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Tamworth Castle

Also known as, or recorded in historical documents as;
castellum de Tameword

In the civil parish of Tamworth.
In the historic county of Staffordshire.
Modern Authority of Staffordshire.
1974 county of Staffordshire.
Medieval County of Warwickshire.

OS Map Grid Reference: SK20580387
Latitude 52.63265° Longitude -1.69675°

Tamworth Castle has been described as a certain Timber Castle, and also as a certain Masonry Castle.

There are major building remains.

This site is a scheduled monument protected by law.
This is a Grade 1 listed building protected by law*.


Tamworth Castle. According to the Anglo-Saxon Charter Lady Ethelfreda in 913 constructed a castle at Tamworth. The Marmions, during the 12th century converted Tamworth Castle into a Normal stronghold of the motte and bailey type. The mound, carrying some Norman masonry and works of later dates, is 37 yds in diameter and has a base of 80 yds diameter. The shell keep is roughly octagonal on plan, with walls 30 to 40ft high and, in parts, 9 feet thick. Nearly the whole of it was rebuilt in the times of Henry VIII (the Great Hall), James I and George III. The dry ditch around the castle is still easily traced. There is some evidence that there were further features between the mound and the rivers. Since Leland's time (16th century) every trace of the main buildings which stood in what is now the Castle Gardens has disappeared. The ancient entrance to the castle precincts is approached by a narrow by-way from Market Street - very little of the original masonry of the former gatehouse now remains, but what does, is undoubtedly medieval. The curtain wall, of herring-bone masonry, probably of Norman construction leads up to the keep from Market Street. The Holy Well: near the river on the east side of the grounds is the holy well of St Ruffianus, which has existed since Saxon days. (PastScape–ref. VCH; Mitchell)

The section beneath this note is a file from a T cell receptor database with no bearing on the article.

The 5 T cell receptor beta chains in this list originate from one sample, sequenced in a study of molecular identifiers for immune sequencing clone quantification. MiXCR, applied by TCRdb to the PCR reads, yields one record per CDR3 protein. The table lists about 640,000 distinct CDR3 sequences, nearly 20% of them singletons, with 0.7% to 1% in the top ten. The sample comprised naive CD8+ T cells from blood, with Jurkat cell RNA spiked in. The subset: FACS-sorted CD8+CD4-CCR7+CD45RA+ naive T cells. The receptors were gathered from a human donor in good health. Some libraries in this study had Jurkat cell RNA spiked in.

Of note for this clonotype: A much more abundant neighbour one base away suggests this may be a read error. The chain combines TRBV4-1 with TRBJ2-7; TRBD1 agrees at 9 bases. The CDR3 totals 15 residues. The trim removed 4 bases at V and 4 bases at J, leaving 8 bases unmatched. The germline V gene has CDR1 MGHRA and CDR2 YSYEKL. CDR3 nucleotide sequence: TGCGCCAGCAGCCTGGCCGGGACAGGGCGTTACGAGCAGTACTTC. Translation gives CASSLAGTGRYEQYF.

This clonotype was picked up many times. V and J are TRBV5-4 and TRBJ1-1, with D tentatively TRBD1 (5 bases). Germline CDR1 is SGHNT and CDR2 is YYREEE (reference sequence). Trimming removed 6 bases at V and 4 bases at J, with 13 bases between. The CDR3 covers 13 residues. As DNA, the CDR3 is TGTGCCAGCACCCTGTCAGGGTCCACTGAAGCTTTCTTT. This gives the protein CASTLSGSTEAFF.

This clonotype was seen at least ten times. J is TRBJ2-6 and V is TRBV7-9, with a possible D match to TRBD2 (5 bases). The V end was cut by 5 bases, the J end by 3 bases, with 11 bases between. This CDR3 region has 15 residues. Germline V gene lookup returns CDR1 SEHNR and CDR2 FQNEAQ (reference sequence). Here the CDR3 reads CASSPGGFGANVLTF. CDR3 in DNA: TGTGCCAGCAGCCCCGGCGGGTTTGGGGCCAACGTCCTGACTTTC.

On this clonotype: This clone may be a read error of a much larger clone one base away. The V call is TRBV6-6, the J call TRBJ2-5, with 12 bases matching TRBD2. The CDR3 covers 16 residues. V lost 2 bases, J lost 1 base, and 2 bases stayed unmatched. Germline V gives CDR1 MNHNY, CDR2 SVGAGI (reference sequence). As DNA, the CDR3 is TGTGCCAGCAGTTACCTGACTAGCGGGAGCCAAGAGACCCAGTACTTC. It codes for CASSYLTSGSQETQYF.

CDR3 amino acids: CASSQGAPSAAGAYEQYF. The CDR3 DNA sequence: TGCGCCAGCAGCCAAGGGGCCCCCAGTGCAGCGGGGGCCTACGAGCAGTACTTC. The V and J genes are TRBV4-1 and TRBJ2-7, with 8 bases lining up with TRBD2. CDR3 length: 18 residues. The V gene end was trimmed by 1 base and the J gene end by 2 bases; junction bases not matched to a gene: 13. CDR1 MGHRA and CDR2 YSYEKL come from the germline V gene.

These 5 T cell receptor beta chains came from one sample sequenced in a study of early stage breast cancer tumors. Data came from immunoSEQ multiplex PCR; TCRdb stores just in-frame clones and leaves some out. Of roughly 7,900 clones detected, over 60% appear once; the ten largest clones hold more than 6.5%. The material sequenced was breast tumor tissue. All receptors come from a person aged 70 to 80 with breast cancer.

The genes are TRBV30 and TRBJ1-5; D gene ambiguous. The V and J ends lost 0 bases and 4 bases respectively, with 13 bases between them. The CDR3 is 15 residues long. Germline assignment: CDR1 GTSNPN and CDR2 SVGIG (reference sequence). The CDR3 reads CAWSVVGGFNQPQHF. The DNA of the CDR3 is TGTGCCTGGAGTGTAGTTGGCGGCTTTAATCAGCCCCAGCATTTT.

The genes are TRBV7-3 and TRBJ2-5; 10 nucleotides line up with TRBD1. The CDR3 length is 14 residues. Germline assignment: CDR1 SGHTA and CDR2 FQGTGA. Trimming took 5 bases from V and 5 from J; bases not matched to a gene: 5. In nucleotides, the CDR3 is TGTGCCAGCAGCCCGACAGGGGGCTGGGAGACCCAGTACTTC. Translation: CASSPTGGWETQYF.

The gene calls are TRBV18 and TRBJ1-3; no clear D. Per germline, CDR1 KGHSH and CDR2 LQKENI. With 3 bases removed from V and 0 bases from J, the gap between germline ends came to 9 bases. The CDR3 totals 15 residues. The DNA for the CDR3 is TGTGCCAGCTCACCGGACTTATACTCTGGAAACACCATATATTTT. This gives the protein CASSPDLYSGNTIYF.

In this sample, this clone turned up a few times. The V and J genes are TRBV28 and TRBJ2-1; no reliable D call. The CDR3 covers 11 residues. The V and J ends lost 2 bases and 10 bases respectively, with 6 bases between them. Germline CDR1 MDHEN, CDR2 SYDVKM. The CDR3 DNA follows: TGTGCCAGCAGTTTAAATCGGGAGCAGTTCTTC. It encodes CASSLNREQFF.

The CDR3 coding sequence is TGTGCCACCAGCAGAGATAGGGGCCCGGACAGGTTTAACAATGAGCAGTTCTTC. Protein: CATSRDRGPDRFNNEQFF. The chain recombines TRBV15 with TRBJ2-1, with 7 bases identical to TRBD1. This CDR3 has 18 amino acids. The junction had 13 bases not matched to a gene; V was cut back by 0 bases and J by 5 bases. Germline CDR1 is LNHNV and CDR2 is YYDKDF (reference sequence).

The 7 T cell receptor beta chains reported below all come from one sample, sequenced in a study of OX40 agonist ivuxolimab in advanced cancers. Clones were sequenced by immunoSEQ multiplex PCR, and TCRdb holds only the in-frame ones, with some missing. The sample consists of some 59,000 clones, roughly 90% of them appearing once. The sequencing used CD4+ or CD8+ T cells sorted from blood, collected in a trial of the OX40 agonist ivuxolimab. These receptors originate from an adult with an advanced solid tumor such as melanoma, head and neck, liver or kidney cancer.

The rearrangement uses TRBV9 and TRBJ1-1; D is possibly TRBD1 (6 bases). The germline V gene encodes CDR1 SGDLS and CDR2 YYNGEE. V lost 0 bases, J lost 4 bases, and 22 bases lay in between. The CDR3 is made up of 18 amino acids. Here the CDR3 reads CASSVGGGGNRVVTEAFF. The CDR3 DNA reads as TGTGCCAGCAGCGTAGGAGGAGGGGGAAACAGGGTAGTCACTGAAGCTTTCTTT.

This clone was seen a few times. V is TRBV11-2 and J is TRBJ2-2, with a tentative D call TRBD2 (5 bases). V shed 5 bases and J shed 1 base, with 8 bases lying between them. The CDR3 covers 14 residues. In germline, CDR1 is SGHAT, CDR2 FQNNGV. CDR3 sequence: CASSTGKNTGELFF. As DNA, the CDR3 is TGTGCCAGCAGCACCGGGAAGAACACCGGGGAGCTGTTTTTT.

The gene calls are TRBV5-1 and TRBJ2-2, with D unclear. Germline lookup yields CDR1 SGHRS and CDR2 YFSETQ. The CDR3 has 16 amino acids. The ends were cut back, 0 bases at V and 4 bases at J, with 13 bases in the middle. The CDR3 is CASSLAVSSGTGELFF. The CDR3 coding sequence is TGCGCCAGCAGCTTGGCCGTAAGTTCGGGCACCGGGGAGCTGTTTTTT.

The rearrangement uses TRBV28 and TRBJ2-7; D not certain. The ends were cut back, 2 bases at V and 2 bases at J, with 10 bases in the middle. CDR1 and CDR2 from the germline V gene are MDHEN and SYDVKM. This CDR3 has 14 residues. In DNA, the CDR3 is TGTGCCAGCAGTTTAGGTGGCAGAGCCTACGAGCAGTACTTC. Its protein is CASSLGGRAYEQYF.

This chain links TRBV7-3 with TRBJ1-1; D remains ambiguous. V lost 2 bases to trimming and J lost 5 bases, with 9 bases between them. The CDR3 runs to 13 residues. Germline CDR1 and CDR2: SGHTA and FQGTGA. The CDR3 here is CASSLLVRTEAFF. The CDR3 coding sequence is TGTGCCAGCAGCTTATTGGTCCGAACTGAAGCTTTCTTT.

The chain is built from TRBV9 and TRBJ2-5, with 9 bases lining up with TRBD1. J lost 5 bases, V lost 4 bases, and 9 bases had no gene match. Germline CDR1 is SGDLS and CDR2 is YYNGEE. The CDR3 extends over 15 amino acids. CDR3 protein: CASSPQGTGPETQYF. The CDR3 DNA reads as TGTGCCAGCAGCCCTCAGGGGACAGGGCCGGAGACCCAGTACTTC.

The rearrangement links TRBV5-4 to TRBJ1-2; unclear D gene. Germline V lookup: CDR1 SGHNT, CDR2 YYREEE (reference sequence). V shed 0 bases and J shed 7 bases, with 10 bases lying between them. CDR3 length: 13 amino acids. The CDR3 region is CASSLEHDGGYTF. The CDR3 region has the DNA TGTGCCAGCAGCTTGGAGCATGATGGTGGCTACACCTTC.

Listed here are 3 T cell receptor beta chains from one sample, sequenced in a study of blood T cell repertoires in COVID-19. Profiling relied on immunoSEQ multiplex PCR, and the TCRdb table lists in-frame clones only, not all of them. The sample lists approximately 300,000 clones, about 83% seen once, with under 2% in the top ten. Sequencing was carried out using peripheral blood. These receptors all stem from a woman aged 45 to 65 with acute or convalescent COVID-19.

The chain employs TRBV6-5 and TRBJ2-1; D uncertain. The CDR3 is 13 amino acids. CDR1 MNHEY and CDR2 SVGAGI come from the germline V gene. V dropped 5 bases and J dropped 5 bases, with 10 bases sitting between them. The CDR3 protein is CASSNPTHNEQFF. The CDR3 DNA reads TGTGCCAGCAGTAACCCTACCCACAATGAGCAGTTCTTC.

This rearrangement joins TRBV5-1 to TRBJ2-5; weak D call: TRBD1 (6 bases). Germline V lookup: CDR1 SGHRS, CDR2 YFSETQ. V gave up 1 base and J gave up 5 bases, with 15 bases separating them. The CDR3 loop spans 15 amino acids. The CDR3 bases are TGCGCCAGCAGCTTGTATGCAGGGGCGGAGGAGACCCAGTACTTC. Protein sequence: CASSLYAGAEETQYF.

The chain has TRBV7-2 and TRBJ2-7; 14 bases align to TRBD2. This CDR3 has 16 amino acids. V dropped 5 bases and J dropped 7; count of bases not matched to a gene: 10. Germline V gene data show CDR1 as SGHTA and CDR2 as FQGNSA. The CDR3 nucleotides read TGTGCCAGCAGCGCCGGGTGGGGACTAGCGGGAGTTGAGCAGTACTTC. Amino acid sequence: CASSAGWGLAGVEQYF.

Tamworth Castle consists of a large motte surmounted by the remains of a 12th century shell keep which was considerably altered or added to mainly in the 16th century. Vestiges of a moat are visible around the eastern perimeter of the mound; but of the bailey, which almost certainly accompanies the motte, there is no trace. A small portion of the curtain wall is visible extending from SK 2065 0393 - SK 2067 0393. The ?Saxon Holy Well is now represented by a modern brick cistern situated at SK 2075 0388. The castle is now in use as a Museum. (Field Investigators Comments–F1 AC 08-DEC-53) C11 motte. Late C11 herring-bone masonry in curtain-wall. Keep comprises multangular shell with C12 tower to east. Internal apartments, mainly C15-17, in good preservation (listing record). Report on excavations in 1977 of the Norman bailey defences. The tradition that Aethelflaes built the castle can be discounted as a confusion between the burh defences and the castle bailey rampart (Meeson, 1978). Re-considertion of the hall at Tamworth Castle suggested it was built in the second quarter of the fifteenth century or earlier. (Meeson, 1983) Tree-ring dating of timbers in the hall at Tamworth Castle suggested selling dates of c.1440 and c.1650 A.D. (Vernacular Architecture, 1987). (PastScape)